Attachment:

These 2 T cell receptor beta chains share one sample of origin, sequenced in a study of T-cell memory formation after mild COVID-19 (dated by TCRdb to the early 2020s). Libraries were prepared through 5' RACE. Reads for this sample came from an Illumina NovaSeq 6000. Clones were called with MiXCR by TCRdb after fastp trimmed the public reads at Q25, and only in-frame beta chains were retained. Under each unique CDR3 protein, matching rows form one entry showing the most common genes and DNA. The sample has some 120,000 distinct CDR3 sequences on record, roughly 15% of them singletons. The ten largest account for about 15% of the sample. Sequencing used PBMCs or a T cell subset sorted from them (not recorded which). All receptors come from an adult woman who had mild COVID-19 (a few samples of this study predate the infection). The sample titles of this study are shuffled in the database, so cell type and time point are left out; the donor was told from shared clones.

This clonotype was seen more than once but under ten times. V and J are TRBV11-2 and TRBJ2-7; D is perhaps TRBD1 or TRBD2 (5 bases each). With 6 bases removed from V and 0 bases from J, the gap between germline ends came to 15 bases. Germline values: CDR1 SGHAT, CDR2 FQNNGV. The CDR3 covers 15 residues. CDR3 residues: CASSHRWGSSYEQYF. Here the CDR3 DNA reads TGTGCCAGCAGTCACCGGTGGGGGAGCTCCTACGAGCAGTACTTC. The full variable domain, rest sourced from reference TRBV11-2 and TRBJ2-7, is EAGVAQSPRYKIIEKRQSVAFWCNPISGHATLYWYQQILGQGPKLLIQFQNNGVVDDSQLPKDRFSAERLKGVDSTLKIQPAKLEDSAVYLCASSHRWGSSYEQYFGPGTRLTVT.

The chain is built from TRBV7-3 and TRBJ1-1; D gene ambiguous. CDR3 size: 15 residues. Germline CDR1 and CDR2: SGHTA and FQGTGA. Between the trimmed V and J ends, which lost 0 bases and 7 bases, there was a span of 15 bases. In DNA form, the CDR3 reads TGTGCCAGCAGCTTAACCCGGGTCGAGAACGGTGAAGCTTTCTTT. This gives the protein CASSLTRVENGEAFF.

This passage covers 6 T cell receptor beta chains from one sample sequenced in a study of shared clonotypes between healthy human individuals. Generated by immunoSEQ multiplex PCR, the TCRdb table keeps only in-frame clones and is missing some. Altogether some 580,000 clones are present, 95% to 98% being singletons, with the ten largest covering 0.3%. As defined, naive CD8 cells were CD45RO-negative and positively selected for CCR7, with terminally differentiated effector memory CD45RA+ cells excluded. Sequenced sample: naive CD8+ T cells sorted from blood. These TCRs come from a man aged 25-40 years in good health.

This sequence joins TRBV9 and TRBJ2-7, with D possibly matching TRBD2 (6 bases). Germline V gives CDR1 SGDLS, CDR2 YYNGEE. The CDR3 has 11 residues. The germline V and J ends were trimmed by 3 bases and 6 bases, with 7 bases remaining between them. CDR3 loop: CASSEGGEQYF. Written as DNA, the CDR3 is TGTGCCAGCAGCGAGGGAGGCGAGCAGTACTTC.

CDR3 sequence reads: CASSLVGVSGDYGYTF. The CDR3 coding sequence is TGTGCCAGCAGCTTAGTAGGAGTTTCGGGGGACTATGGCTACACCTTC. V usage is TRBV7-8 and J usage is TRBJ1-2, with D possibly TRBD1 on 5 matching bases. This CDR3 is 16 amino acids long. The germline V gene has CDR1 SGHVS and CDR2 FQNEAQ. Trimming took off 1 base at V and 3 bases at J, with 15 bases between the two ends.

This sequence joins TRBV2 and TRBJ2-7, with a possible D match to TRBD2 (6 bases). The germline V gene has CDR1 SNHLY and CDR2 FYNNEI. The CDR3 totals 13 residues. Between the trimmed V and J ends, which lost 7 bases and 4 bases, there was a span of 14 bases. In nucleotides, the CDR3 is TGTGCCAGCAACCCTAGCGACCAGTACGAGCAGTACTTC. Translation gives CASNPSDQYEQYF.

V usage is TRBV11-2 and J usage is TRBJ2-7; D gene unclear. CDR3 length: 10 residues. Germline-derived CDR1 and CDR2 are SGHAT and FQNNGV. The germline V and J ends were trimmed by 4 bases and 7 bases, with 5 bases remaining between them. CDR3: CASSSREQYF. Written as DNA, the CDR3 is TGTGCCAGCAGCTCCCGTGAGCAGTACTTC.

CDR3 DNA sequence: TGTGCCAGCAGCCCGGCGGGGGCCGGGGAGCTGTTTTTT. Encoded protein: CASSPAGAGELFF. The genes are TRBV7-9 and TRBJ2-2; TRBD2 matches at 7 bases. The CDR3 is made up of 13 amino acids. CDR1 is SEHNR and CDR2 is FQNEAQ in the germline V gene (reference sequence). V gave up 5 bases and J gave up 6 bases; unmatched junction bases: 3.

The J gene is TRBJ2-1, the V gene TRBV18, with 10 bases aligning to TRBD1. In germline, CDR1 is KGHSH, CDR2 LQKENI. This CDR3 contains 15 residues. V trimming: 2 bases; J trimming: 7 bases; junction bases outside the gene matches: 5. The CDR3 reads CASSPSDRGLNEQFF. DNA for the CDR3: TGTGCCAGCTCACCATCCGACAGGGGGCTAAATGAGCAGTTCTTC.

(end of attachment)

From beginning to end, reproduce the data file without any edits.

These 2 T cell receptor beta chains share one sample of origin, sequenced in a study of T-cell memory formation after mild COVID-19 (dated by TCRdb to the early 2020s). Libraries were prepared through 5' RACE. Reads for this sample came from an Illumina NovaSeq 6000. Clones were called with MiXCR by TCRdb after fastp trimmed the public reads at Q25, and only in-frame beta chains were retained. Under each unique CDR3 protein, matching rows form one entry showing the most common genes and DNA. The sample has some 120,000 distinct CDR3 sequences on record, roughly 15% of them singletons. The ten largest account for about 15% of the sample. Sequencing used PBMCs or a T cell subset sorted from them (not recorded which). All receptors come from an adult woman who had mild COVID-19 (a few samples of this study predate the infection). The sample titles of this study are shuffled in the database, so cell type and time point are left out; the donor was told from shared clones.

This clonotype was seen more than once but under ten times. V and J are TRBV11-2 and TRBJ2-7; D is perhaps TRBD1 or TRBD2 (5 bases each). With 6 bases removed from V and 0 bases from J, the gap between germline ends came to 15 bases. Germline values: CDR1 SGHAT, CDR2 FQNNGV. The CDR3 covers 15 residues. CDR3 residues: CASSHRWGSSYEQYF. Here the CDR3 DNA reads TGTGCCAGCAGTCACCGGTGGGGGAGCTCCTACGAGCAGTACTTC. The full variable domain, rest sourced from reference TRBV11-2 and TRBJ2-7, is EAGVAQSPRYKIIEKRQSVAFWCNPISGHATLYWYQQILGQGPKLLIQFQNNGVVDDSQLPKDRFSAERLKGVDSTLKIQPAKLEDSAVYLCASSHRWGSSYEQYFGPGTRLTVT.

The chain is built from TRBV7-3 and TRBJ1-1; D gene ambiguous. CDR3 size: 15 residues. Germline CDR1 and CDR2: SGHTA and FQGTGA. Between the trimmed V and J ends, which lost 0 bases and 7 bases, there was a span of 15 bases. In DNA form, the CDR3 reads TGTGCCAGCAGCTTAACCCGGGTCGAGAACGGTGAAGCTTTCTTT. This gives the protein CASSLTRVENGEAFF.

This passage covers 6 T cell receptor beta chains from one sample sequenced in a study of shared clonotypes between healthy human individuals. Generated by immunoSEQ multiplex PCR, the TCRdb table keeps only in-frame clones and is missing some. Altogether some 580,000 clones are present, 95% to 98% being singletons, with the ten largest covering 0.3%. As defined, naive CD8 cells were CD45RO-negative and positively selected for CCR7, with terminally differentiated effector memory CD45RA+ cells excluded. Sequenced sample: naive CD8+ T cells sorted from blood. These TCRs come from a man aged 25-40 years in good health.

This sequence joins TRBV9 and TRBJ2-7, with D possibly matching TRBD2 (6 bases). Germline V gives CDR1 SGDLS, CDR2 YYNGEE. The CDR3 has 11 residues. The germline V and J ends were trimmed by 3 bases and 6 bases, with 7 bases remaining between them. CDR3 loop: CASSEGGEQYF. Written as DNA, the CDR3 is TGTGCCAGCAGCGAGGGAGGCGAGCAGTACTTC.

CDR3 sequence reads: CASSLVGVSGDYGYTF. The CDR3 coding sequence is TGTGCCAGCAGCTTAGTAGGAGTTTCGGGGGACTATGGCTACACCTTC. V usage is TRBV7-8 and J usage is TRBJ1-2, with D possibly TRBD1 on 5 matching bases. This CDR3 is 16 amino acids long. The germline V gene has CDR1 SGHVS and CDR2 FQNEAQ. Trimming took off 1 base at V and 3 bases at J, with 15 bases between the two ends.

This sequence joins TRBV2 and TRBJ2-7, with a possible D match to TRBD2 (6 bases). The germline V gene has CDR1 SNHLY and CDR2 FYNNEI. The CDR3 totals 13 residues. Between the trimmed V and J ends, which lost 7 bases and 4 bases, there was a span of 14 bases. In nucleotides, the CDR3 is TGTGCCAGCAACCCTAGCGACCAGTACGAGCAGTACTTC. Translation gives CASNPSDQYEQYF.

V usage is TRBV11-2 and J usage is TRBJ2-7; D gene unclear. CDR3 length: 10 residues. Germline-derived CDR1 and CDR2 are SGHAT and FQNNGV. The germline V and J ends were trimmed by 4 bases and 7 bases, with 5 bases remaining between them. CDR3: CASSSREQYF. Written as DNA, the CDR3 is TGTGCCAGCAGCTCCCGTGAGCAGTACTTC.

CDR3 DNA sequence: TGTGCCAGCAGCCCGGCGGGGGCCGGGGAGCTGTTTTTT. Encoded protein: CASSPAGAGELFF. The genes are TRBV7-9 and TRBJ2-2; TRBD2 matches at 7 bases. The CDR3 is made up of 13 amino acids. CDR1 is SEHNR and CDR2 is FQNEAQ in the germline V gene (reference sequence). V gave up 5 bases and J gave up 6 bases; unmatched junction bases: 3.

The J gene is TRBJ2-1, the V gene TRBV18, with 10 bases aligning to TRBD1. In germline, CDR1 is KGHSH, CDR2 LQKENI. This CDR3 contains 15 residues. V trimming: 2 bases; J trimming: 7 bases; junction bases outside the gene matches: 5. The CDR3 reads CASSPSDRGLNEQFF. DNA for the CDR3: TGTGCCAGCTCACCATCCGACAGGGGGCTAAATGAGCAGTTCTTC.